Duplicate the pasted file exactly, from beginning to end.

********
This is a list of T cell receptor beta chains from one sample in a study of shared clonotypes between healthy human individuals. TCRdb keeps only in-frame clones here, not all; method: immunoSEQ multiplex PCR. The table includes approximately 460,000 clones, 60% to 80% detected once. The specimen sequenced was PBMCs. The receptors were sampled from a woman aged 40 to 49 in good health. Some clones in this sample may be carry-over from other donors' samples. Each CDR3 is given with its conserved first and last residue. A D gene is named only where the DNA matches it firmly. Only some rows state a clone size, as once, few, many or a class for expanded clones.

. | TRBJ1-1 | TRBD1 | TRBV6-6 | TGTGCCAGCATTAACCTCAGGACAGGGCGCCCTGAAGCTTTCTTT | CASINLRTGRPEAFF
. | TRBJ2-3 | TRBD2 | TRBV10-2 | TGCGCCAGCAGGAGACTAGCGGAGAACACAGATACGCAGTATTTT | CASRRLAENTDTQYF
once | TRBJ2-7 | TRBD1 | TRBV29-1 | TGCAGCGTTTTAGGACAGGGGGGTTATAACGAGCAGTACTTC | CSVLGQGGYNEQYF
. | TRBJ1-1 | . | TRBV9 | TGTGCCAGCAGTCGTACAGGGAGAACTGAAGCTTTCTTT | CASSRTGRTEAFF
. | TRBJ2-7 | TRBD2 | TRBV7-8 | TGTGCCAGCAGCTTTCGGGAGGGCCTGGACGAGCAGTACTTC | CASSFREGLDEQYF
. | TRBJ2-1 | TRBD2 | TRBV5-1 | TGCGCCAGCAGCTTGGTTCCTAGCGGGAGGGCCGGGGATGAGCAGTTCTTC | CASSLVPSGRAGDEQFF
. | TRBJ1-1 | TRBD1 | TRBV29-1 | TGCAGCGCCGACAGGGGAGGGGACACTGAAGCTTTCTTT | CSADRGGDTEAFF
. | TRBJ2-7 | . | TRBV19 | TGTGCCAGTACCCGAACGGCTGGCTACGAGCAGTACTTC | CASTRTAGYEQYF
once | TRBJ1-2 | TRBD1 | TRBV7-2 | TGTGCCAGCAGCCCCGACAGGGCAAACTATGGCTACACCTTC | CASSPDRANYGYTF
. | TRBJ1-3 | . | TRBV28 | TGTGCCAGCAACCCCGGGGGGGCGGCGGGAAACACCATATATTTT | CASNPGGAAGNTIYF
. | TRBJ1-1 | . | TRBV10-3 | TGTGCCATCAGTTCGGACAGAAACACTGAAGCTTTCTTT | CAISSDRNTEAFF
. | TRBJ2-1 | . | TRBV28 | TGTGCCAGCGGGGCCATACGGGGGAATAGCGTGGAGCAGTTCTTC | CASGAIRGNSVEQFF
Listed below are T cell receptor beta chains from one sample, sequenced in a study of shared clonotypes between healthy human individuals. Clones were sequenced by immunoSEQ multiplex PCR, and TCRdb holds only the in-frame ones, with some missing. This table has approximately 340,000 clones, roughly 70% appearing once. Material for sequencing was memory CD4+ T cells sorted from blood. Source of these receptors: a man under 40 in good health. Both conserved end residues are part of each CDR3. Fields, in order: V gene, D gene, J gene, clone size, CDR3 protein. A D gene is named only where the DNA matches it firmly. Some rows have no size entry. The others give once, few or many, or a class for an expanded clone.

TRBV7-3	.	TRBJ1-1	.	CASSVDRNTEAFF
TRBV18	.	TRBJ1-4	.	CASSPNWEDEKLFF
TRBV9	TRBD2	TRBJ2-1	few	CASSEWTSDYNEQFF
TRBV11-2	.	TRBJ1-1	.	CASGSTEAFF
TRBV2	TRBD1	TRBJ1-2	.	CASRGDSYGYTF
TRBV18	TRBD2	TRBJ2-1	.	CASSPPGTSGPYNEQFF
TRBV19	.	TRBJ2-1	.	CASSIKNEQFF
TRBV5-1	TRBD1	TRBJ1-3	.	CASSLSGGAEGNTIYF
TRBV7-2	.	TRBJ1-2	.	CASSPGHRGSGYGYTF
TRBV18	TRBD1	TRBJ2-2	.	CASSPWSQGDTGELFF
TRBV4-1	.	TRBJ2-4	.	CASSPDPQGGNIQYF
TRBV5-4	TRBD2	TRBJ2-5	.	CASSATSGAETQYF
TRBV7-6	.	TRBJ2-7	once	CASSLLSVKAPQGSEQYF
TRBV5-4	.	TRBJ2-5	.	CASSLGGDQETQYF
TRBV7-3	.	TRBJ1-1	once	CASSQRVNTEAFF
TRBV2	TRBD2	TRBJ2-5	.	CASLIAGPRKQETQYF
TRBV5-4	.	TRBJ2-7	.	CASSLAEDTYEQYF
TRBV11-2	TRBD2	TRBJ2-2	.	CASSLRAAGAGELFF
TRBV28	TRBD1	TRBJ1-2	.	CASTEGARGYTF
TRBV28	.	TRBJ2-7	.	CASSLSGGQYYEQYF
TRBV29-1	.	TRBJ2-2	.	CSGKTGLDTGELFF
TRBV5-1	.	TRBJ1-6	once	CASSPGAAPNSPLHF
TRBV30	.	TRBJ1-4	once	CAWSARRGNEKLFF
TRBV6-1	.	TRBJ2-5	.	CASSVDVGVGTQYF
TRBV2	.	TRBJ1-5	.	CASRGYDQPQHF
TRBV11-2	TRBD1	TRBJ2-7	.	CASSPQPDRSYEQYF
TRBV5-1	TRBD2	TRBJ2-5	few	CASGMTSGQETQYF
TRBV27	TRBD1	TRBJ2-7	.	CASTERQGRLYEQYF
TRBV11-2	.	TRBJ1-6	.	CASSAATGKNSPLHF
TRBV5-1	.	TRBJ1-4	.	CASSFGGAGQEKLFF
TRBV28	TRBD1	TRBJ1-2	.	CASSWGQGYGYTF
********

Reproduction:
This is a list of T cell receptor beta chains from one sample in a study of shared clonotypes between healthy human individuals. TCRdb keeps only in-frame clones here, not all; method: immunoSEQ multiplex PCR. The table includes approximately 460,000 clones, 60% to 80% detected once. The specimen sequenced was PBMCs. The receptors were sampled from a woman aged 40 to 49 in good health. Some clones in this sample may be carry-over from other donors' samples. Each CDR3 is given with its conserved first and last residue. A D gene is named only where the DNA matches it firmly. Only some rows state a clone size, as once, few, many or a class for expanded clones.

. | TRBJ1-1 | TRBD1 | TRBV6-6 | TGTGCCAGCATTAACCTCAGGACAGGGCGCCCTGAAGCTTTCTTT | CASINLRTGRPEAFF
. | TRBJ2-3 | TRBD2 | TRBV10-2 | TGCGCCAGCAGGAGACTAGCGGAGAACACAGATACGCAGTATTTT | CASRRLAENTDTQYF
once | TRBJ2-7 | TRBD1 | TRBV29-1 | TGCAGCGTTTTAGGACAGGGGGGTTATAACGAGCAGTACTTC | CSVLGQGGYNEQYF
. | TRBJ1-1 | . | TRBV9 | TGTGCCAGCAGTCGTACAGGGAGAACTGAAGCTTTCTTT | CASSRTGRTEAFF
. | TRBJ2-7 | TRBD2 | TRBV7-8 | TGTGCCAGCAGCTTTCGGGAGGGCCTGGACGAGCAGTACTTC | CASSFREGLDEQYF
. | TRBJ2-1 | TRBD2 | TRBV5-1 | TGCGCCAGCAGCTTGGTTCCTAGCGGGAGGGCCGGGGATGAGCAGTTCTTC | CASSLVPSGRAGDEQFF
. | TRBJ1-1 | TRBD1 | TRBV29-1 | TGCAGCGCCGACAGGGGAGGGGACACTGAAGCTTTCTTT | CSADRGGDTEAFF
. | TRBJ2-7 | . | TRBV19 | TGTGCCAGTACCCGAACGGCTGGCTACGAGCAGTACTTC | CASTRTAGYEQYF
once | TRBJ1-2 | TRBD1 | TRBV7-2 | TGTGCCAGCAGCCCCGACAGGGCAAACTATGGCTACACCTTC | CASSPDRANYGYTF
. | TRBJ1-3 | . | TRBV28 | TGTGCCAGCAACCCCGGGGGGGCGGCGGGAAACACCATATATTTT | CASNPGGAAGNTIYF
. | TRBJ1-1 | . | TRBV10-3 | TGTGCCATCAGTTCGGACAGAAACACTGAAGCTTTCTTT | CAISSDRNTEAFF
. | TRBJ2-1 | . | TRBV28 | TGTGCCAGCGGGGCCATACGGGGGAATAGCGTGGAGCAGTTCTTC | CASGAIRGNSVEQFF
Listed below are T cell receptor beta chains from one sample, sequenced in a study of shared clonotypes between healthy human individuals. Clones were sequenced by immunoSEQ multiplex PCR, and TCRdb holds only the in-frame ones, with some missing. This table has approximately 340,000 clones, roughly 70% appearing once. Material for sequencing was memory CD4+ T cells sorted from blood. Source of these receptors: a man under 40 in good health. Both conserved end residues are part of each CDR3. Fields, in order: V gene, D gene, J gene, clone size, CDR3 protein. A D gene is named only where the DNA matches it firmly. Some rows have no size entry. The others give once, few or many, or a class for an expanded clone.

TRBV7-3	.	TRBJ1-1	.	CASSVDRNTEAFF
TRBV18	.	TRBJ1-4	.	CASSPNWEDEKLFF
TRBV9	TRBD2	TRBJ2-1	few	CASSEWTSDYNEQFF
TRBV11-2	.	TRBJ1-1	.	CASGSTEAFF
TRBV2	TRBD1	TRBJ1-2	.	CASRGDSYGYTF
TRBV18	TRBD2	TRBJ2-1	.	CASSPPGTSGPYNEQFF
TRBV19	.	TRBJ2-1	.	CASSIKNEQFF
TRBV5-1	TRBD1	TRBJ1-3	.	CASSLSGGAEGNTIYF
TRBV7-2	.	TRBJ1-2	.	CASSPGHRGSGYGYTF
TRBV18	TRBD1	TRBJ2-2	.	CASSPWSQGDTGELFF
TRBV4-1	.	TRBJ2-4	.	CASSPDPQGGNIQYF
TRBV5-4	TRBD2	TRBJ2-5	.	CASSATSGAETQYF
TRBV7-6	.	TRBJ2-7	once	CASSLLSVKAPQGSEQYF
TRBV5-4	.	TRBJ2-5	.	CASSLGGDQETQYF
TRBV7-3	.	TRBJ1-1	once	CASSQRVNTEAFF
TRBV2	TRBD2	TRBJ2-5	.	CASLIAGPRKQETQYF
TRBV5-4	.	TRBJ2-7	.	CASSLAEDTYEQYF
TRBV11-2	TRBD2	TRBJ2-2	.	CASSLRAAGAGELFF
TRBV28	TRBD1	TRBJ1-2	.	CASTEGARGYTF
TRBV28	.	TRBJ2-7	.	CASSLSGGQYYEQYF
TRBV29-1	.	TRBJ2-2	.	CSGKTGLDTGELFF
TRBV5-1	.	TRBJ1-6	once	CASSPGAAPNSPLHF
TRBV30	.	TRBJ1-4	once	CAWSARRGNEKLFF
TRBV6-1	.	TRBJ2-5	.	CASSVDVGVGTQYF
TRBV2	.	TRBJ1-5	.	CASRGYDQPQHF
TRBV11-2	TRBD1	TRBJ2-7	.	CASSPQPDRSYEQYF
TRBV5-1	TRBD2	TRBJ2-5	few	CASGMTSGQETQYF
TRBV27	TRBD1	TRBJ2-7	.	CASTERQGRLYEQYF
TRBV11-2	.	TRBJ1-6	.	CASSAATGKNSPLHF
TRBV5-1	.	TRBJ1-4	.	CASSFGGAGQEKLFF
TRBV28	TRBD1	TRBJ1-2	.	CASSWGQGYGYTF